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I am going to argue that the Zimmerman verdict (for the shooting of Trayvon Martin) was the correct one.  You will either agree with me or you will not.  And then I will argue that either way, it doesn’t matter in the slightest to most people’s lives.

Let me just say, before you dismiss this post entirely because of some preconceived notion about my politics, then I am very liberal on social issues.  (As I’ve mentioned in the past, I literally don’t have an opinion on many complicated economic issues.)  I’m strongly supportive of privacy rights, voting rights, women’s rights, LGBT rights, and animal rights.  I think the idea of building a giant wall to keep out every illegal alien is absurd.  I am for the legalization of marijuana and for the decriminalization of other drug use in general.  I think man-made global warming is a self-evident fact.  I think big monolithic corporations, in the long term, have a negative effect on the happiness of the masses because they operate as entities without conscience, self-awareness, or humanity.

But when the Zimmerman verdict came back on July 13 as not guilty, I wasn’t surprised.  I wasn’t even outraged.  I just sort of shrugged and moved on.

Granted: there is still racism in this country.  I will even argue that there are often two disparate systems of justice in the U.S.: one for whites, and one for non-whites.  But still…what does that have to do with the Zimmerman verdict?

Scenario 1.  Let’s suppose the George Zimmerman is a total card-carrying KKK racist.  He may be, he may not be…I don’t have any evidence one way or another.  And most of you don’t, either.  But let’s just suppose he is.  Let’s say he follows Trayvon Martin looking for trouble; hoping for a confrontation; hoping to scare the boy.  A scuffle ensues and Martin is shot.

Is that murder?

I’m not a lawyer, but it doesn’t sound like murder.  Manslaughter seems a better fit.

Scenario 2.  Let’s be more realistic.  Let’s assume Zimmerman is a racist, but not the frothing-at-the-mouth kind.  He just feels uncomfortable having a black guy in his neighborhood.  However, if you asked him, he’d claim to not be a racist, claim to have black friends, and try to seem like a reasonable guy.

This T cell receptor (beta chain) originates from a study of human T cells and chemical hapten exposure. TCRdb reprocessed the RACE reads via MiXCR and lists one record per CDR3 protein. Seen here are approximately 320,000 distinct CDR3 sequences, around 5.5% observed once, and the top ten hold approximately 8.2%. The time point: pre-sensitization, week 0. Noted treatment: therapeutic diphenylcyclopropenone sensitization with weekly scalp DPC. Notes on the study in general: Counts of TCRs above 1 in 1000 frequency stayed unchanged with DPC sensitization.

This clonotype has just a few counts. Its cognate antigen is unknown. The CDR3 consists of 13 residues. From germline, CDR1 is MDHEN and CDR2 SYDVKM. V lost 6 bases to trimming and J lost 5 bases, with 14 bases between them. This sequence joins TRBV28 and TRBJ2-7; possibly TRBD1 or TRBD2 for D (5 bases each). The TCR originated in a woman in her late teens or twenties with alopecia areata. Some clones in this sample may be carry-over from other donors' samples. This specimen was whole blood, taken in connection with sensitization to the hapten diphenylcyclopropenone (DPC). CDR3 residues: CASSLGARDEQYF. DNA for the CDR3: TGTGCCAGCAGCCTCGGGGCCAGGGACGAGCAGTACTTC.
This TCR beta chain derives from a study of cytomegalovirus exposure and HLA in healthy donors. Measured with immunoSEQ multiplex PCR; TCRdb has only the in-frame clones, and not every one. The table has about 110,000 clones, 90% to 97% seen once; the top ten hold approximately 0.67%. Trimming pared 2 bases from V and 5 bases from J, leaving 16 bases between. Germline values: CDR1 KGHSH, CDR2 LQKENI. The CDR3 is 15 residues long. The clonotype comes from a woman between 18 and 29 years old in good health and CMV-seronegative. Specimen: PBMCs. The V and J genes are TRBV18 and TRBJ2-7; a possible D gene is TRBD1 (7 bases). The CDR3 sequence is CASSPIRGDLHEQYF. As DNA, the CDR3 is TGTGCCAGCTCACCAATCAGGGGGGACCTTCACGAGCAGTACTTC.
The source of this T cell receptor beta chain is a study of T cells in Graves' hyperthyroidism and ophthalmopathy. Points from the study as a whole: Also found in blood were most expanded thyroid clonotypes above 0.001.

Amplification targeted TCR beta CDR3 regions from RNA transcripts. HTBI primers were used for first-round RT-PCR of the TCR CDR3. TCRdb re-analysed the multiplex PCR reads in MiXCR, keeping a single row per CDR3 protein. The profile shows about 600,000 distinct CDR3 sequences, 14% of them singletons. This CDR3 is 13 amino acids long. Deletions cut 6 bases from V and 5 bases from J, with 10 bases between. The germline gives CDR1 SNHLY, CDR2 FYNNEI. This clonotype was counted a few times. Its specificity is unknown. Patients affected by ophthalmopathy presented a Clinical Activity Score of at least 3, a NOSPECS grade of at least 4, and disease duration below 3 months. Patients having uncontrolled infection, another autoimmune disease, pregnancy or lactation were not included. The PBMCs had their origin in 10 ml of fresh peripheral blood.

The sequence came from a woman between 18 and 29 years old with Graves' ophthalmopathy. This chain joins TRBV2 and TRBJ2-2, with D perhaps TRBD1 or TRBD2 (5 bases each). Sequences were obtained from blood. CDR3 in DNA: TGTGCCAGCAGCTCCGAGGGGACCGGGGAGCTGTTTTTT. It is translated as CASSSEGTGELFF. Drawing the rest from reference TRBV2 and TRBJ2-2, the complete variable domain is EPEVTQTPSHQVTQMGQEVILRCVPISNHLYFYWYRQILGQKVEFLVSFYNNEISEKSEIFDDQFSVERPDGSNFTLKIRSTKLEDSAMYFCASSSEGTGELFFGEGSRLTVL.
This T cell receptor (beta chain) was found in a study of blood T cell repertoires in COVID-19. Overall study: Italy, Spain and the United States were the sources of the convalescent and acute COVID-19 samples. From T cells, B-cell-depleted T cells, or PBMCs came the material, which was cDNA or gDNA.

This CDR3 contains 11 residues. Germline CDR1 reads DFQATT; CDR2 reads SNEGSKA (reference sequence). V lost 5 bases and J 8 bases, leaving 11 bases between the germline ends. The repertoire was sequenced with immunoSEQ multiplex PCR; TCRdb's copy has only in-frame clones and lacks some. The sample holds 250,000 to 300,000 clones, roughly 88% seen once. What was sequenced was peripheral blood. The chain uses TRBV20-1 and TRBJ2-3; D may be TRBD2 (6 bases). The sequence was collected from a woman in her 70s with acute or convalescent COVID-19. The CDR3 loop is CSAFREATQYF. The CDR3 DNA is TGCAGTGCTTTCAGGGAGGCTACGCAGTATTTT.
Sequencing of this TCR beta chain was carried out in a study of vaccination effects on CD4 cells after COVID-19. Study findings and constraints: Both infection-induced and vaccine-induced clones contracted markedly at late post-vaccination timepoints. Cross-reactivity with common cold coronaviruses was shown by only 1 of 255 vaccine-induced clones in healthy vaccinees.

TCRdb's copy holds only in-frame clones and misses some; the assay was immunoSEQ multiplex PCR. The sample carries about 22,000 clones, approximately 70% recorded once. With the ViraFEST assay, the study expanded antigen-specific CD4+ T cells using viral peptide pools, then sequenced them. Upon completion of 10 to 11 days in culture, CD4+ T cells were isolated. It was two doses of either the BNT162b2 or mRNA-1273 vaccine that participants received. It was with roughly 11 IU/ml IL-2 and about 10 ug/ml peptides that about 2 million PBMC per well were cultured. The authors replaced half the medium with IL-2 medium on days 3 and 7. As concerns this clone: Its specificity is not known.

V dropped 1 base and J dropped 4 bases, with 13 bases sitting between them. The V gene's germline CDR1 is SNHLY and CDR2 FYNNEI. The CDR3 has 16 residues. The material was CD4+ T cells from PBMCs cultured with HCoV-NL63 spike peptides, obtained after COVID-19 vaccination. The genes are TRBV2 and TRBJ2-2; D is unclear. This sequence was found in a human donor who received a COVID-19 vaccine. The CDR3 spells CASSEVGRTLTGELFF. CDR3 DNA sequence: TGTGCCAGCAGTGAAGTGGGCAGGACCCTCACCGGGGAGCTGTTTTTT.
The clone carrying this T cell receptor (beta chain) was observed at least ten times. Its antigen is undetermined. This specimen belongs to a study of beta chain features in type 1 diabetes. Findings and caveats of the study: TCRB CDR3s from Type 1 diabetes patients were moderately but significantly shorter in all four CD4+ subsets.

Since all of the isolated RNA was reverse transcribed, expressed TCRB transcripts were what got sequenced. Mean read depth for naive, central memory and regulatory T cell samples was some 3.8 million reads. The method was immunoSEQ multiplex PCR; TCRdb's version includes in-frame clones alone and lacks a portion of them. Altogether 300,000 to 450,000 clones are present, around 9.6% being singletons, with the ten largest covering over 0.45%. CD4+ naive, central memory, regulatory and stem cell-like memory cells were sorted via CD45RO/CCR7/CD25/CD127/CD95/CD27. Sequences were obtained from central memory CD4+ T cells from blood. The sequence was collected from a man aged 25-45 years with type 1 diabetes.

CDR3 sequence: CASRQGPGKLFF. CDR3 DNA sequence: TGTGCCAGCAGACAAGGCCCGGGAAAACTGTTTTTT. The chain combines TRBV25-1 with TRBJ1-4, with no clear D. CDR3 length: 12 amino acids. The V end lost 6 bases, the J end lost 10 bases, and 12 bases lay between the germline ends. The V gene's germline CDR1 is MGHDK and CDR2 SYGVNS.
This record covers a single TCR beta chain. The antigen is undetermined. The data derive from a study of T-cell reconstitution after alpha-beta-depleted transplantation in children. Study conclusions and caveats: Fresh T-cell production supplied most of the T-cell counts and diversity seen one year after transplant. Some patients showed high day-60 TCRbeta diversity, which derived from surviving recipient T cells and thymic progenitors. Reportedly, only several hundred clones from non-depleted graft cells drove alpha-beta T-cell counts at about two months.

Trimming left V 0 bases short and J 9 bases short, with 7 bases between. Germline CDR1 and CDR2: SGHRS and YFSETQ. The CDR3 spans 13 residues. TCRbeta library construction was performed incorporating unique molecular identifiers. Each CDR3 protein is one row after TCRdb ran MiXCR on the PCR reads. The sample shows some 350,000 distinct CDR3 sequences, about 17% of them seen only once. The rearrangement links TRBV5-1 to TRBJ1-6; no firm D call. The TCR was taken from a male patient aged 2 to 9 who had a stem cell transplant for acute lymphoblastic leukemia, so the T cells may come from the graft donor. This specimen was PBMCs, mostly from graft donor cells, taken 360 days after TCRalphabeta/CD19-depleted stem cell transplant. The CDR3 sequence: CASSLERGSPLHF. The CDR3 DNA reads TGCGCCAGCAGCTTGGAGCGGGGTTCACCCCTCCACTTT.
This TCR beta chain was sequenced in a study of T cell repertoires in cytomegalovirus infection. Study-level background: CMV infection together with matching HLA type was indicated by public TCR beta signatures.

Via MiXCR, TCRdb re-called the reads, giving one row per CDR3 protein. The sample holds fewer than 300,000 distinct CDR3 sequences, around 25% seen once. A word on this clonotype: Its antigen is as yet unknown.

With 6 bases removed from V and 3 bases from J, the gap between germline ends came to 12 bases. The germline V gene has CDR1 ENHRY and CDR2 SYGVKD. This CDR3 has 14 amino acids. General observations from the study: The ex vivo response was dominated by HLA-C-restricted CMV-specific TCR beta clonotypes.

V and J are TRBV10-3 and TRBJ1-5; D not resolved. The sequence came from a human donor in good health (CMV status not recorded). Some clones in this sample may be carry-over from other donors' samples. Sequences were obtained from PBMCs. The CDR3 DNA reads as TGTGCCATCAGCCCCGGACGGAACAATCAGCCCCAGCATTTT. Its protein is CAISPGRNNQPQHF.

He follows Martin, hoping to scare him off, but not actively hoping for a fight; he genuinely wants to keep the peace.  If Martin gets scared, well that’s OK: he’s got no business being in this part of town.  A scuffle ensues and Martin is shot.

Is that murder, or even manslaughter?

Again, I don’t think so.  In this case, if Zimmerman is guilty of something, it’s…I don’t know…reckless endangerment?  Putting himself and another in a situation where only bad things could happen?

I didn’t follow the trial all that closely, but I will say that some people who followed the trial even less than I did were outraged at the verdict.  I can understand this, on some level; if a travesty occurs (the shooting of Trayvon Martin was certainly a travesty) then people want justice; they may even want revenge.  If Zimmerman wasn’t to blame, then who is?  Saying “the system” or “society” or “endemic racial profiling” are the root causes of Martin’s death isn’t satisfying, because you can’t put those nouns behind bars and throw away the key and feel good about yourself.  If no one gets blamed, then how does Trayvon Martin get justice?

Here are four ways Trayvon Martin could have gotten justice, or may still get justice:

  1. Florida’s inane stand-your-ground law gets repealed.  That would be justice.
  2. Community watch volunteers stop carrying guns and instead call trained police professionals if they see suspicious behavior.  That would be justice.
  3. Politicians stop listening to NRA lobbyists, and start listening to common sense: that would be justice.
  4. Zimmerman admits what he did was horribly bad judgment; pleads guilty to reckless endangerment; then performs 300 hours of community service as a sort of penance.  (In the long run this outcome would have been better for Zimmerman than the not guilty verdict, because I suspect Zimmerman may be a pariah for the rest of his life.  A little bit of remorse would have gone a long way.)